First-Line Leukemia Drug Pracinostat Shows Promise in Phase II Study
Initial data indicate overall response rate of 67%
Positive results have been reported from the first stage of a two-stage, open-label phase II trial of the investigational drug candidate pracinostat (MEI Pharma) in combination with azacitidine (Vidaza, Celgene Corp.) in elderly patients with newly diagnosed acute myeloid leukemia (AML) who were unsuitable for intensive chemotherapy.
Of the first nine patients enrolled in the study, two achieved a complete response (CR) and one achieved a complete response with incomplete blood count recovery (CRi), each following one or two treatment cycles. These findings met the pre-specified CR/CRi rate required to advance to the second stage of the study. In addition, three patients achieved a partial response (PR) or a partial response with incomplete blood count recovery (PRi) after their initial or second treatment evaluation, for an overall response rate of 67%.
According to the study protocol, if three or more patients achieved a CR or a CRi among the first 27 patients, the trial will continue to enroll an additional 13 patients in the second stage, for a total of 40 evaluable patients. To date, 12 patients have been enrolled in the study. For three of these patients, it is still too early for an assessment of clinical response.
The combination of pracinostat and azacitidine has been generally well tolerated, with no new or more severe adverse events than have been previously reported, including fatigue, myelosuppresion, and gastrointestinal (GI) toxicity (i.e., nausea, vomiting, and/or diarrhea). The study’s primary endpoint is the CR/CRi rate. Secondary endpoints include the overall response rate, the complete cytogenetic/molecular response, the duration of response, progression-free survival, and overall survival.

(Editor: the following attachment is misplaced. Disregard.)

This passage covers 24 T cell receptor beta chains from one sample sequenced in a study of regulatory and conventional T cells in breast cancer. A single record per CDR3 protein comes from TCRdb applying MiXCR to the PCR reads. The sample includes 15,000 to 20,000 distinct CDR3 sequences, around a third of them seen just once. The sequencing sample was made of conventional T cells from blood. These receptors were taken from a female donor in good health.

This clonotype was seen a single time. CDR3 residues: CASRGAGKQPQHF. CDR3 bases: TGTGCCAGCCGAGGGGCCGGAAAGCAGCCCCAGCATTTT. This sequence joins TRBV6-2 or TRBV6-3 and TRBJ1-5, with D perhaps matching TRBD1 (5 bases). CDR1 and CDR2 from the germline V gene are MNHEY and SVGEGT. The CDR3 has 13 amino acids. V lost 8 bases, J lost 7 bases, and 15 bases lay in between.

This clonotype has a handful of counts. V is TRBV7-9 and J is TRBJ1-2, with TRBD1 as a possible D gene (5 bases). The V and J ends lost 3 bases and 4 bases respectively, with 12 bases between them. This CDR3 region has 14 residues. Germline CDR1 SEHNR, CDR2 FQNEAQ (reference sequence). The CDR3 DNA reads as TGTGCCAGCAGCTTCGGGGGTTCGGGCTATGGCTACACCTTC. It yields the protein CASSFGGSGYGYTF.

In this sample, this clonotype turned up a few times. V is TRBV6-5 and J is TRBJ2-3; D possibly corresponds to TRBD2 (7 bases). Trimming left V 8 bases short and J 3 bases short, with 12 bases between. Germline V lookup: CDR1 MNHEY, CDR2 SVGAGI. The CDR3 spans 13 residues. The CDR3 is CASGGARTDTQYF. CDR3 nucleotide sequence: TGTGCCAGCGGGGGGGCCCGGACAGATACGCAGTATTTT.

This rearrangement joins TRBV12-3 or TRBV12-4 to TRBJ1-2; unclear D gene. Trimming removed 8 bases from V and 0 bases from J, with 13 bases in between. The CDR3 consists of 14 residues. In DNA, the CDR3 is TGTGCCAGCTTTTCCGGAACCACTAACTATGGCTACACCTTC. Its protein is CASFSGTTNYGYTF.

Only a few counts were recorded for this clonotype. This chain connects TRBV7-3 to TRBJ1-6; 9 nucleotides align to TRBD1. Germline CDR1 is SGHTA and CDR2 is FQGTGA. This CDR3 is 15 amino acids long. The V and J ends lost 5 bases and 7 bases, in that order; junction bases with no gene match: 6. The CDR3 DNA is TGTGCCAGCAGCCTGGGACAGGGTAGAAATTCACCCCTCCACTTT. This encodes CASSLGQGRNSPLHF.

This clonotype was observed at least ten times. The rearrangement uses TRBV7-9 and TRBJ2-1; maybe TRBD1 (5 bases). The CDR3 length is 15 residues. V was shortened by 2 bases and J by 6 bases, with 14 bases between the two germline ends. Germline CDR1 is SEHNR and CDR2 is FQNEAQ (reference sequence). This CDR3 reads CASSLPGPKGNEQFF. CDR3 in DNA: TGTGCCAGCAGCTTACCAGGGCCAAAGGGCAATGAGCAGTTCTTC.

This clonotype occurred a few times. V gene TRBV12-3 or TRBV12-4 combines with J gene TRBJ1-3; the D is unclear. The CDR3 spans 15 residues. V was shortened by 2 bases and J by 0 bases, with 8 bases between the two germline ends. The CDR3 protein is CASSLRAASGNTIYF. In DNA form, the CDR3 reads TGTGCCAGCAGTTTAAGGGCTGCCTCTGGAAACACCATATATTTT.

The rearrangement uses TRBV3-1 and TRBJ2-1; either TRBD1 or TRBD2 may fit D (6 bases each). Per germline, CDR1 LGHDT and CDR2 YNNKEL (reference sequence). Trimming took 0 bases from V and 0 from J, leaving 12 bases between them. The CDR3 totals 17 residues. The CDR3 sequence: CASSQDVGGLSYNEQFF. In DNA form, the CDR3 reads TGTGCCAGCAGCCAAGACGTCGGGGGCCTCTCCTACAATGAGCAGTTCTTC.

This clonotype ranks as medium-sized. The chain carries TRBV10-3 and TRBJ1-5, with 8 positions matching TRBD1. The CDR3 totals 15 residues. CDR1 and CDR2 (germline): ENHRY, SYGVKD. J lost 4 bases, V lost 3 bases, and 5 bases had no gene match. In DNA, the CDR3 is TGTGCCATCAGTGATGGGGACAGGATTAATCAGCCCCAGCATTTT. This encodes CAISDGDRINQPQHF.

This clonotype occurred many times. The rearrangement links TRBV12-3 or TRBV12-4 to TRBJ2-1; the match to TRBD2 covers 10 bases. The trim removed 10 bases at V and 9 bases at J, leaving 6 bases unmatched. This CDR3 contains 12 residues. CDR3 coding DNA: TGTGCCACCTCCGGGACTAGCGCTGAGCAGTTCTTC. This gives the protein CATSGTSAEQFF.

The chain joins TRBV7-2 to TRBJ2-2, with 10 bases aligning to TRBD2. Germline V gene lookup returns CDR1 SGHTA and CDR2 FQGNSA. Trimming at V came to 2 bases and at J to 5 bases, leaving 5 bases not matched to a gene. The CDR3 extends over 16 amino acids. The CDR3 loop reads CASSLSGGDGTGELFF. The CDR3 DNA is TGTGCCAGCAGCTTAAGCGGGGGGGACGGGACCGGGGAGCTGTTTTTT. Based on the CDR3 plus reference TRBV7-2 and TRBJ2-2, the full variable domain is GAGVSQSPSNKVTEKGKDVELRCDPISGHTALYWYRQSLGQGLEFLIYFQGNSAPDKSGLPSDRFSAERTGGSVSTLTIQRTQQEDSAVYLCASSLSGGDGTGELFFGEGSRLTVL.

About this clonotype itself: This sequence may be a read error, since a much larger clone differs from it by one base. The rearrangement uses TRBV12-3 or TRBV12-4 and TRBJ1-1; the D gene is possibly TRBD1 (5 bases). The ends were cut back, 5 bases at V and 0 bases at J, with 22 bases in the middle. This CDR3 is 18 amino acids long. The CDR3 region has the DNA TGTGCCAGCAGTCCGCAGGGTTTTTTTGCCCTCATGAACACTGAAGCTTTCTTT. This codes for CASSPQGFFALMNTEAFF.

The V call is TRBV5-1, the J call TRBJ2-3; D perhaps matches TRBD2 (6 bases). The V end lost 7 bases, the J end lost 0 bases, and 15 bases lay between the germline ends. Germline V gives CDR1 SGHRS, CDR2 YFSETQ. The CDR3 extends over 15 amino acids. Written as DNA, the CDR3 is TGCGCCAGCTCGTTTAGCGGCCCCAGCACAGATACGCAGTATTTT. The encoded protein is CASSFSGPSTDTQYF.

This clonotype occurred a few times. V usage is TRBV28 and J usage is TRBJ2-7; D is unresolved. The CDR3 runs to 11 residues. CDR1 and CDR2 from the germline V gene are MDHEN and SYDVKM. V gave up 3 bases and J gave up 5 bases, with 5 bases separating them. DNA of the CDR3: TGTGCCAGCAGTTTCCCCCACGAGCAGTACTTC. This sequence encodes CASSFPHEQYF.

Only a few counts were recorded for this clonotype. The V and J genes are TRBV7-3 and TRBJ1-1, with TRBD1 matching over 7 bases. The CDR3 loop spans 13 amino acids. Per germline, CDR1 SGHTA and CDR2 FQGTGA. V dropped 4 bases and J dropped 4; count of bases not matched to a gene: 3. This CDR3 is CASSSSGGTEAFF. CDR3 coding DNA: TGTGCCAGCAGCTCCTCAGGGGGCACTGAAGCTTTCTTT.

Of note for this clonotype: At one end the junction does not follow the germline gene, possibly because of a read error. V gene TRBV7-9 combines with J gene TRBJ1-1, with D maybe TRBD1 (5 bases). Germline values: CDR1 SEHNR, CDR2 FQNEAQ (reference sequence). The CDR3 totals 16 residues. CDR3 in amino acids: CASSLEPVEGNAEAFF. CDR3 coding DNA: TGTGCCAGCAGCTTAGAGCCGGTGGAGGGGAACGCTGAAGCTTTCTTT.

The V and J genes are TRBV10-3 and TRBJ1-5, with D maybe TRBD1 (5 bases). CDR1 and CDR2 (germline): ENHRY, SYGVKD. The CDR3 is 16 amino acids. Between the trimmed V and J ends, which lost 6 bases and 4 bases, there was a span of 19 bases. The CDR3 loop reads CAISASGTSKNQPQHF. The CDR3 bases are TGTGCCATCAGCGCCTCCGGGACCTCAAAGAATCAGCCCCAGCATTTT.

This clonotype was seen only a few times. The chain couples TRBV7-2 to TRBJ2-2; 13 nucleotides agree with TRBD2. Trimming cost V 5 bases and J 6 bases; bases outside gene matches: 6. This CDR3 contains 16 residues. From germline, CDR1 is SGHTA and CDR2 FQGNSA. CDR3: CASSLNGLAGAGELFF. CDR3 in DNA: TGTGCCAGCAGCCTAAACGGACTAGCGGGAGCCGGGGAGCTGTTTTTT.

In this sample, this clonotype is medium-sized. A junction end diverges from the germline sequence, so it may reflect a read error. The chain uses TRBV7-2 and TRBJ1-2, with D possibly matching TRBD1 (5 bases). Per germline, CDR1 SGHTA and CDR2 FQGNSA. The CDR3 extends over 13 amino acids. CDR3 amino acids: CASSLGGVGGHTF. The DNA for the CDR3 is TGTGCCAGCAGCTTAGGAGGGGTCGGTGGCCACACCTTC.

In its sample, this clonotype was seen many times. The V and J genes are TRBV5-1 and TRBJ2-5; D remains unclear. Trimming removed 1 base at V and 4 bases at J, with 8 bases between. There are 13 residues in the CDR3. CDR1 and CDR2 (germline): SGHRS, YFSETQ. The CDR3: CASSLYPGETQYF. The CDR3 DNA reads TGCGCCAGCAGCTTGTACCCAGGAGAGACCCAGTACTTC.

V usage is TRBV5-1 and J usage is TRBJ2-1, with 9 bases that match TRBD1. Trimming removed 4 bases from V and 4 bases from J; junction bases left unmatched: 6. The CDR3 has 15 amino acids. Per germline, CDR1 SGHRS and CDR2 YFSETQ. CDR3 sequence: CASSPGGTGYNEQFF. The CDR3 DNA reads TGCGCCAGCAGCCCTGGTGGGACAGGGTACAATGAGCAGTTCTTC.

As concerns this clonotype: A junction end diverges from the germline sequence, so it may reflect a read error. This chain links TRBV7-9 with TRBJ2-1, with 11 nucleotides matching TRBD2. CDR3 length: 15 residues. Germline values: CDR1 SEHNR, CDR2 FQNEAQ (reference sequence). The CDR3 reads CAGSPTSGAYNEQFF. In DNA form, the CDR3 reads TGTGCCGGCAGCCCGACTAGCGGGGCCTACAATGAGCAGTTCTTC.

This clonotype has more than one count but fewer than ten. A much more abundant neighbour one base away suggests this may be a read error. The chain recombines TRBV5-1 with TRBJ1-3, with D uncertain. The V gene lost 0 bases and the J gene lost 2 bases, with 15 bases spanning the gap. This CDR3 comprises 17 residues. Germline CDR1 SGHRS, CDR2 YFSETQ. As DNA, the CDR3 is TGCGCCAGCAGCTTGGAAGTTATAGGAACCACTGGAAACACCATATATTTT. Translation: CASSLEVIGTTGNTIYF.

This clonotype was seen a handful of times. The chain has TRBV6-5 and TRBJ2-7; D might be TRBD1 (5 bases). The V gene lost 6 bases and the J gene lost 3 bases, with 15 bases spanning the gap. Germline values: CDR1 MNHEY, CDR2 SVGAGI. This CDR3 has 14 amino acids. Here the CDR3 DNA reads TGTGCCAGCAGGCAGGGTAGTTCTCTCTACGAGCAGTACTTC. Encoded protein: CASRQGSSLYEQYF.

Pracinostat is an oral histone deacetylase (HDAC) inhibitor that has been tested in several phase I and phase II clinical trials in advanced hematologic disorders and in solid tumor indications in both adult and pediatric patients. The drug has been generally well tolerated in more than 250 patients to date, with readily manageable side effects that are often associated with drugs of this class, including fatigue, myelosuppresion, and GI toxicity.
In a phase I dose-escalation trial, pracinostat showed evidence of single-agent activity in elderly patients with AML, including two out of 14 (14%) who achieved a CR, with durable responses persisting for 206+ and 362 days, respectively. In addition, results from a pilot study of pracinostat in combination with azacitidine in patients with advanced myelodysplastic syndrome (MDS) showed an overall response rate of 90% (nine out of 10), including eight patients who achieved either a CR or a CRi.
AML is the most common acute leukemia affecting adults, and its incidence is expected to increase as the population ages. The American Cancer Society estimates that approximately 14,590 new cases of AML occur each year in the U.S., with an average patient age of approximately 66 years.
Treatment options for AML have remained virtually unchanged during the past 30 years. Front-line treatment consists primarily of chemotherapy. The National Comprehensive Cancer Network (NCCN) Clinical Practice Guidelines in Oncology recommend azacitidine or decitabine (Dacogen, Eisai Oncology) as low-intensity treatment options for AML patients over the age of 60 who are unsuitable for induction chemotherapy.
Source: MEI Pharma; June 10, 2014.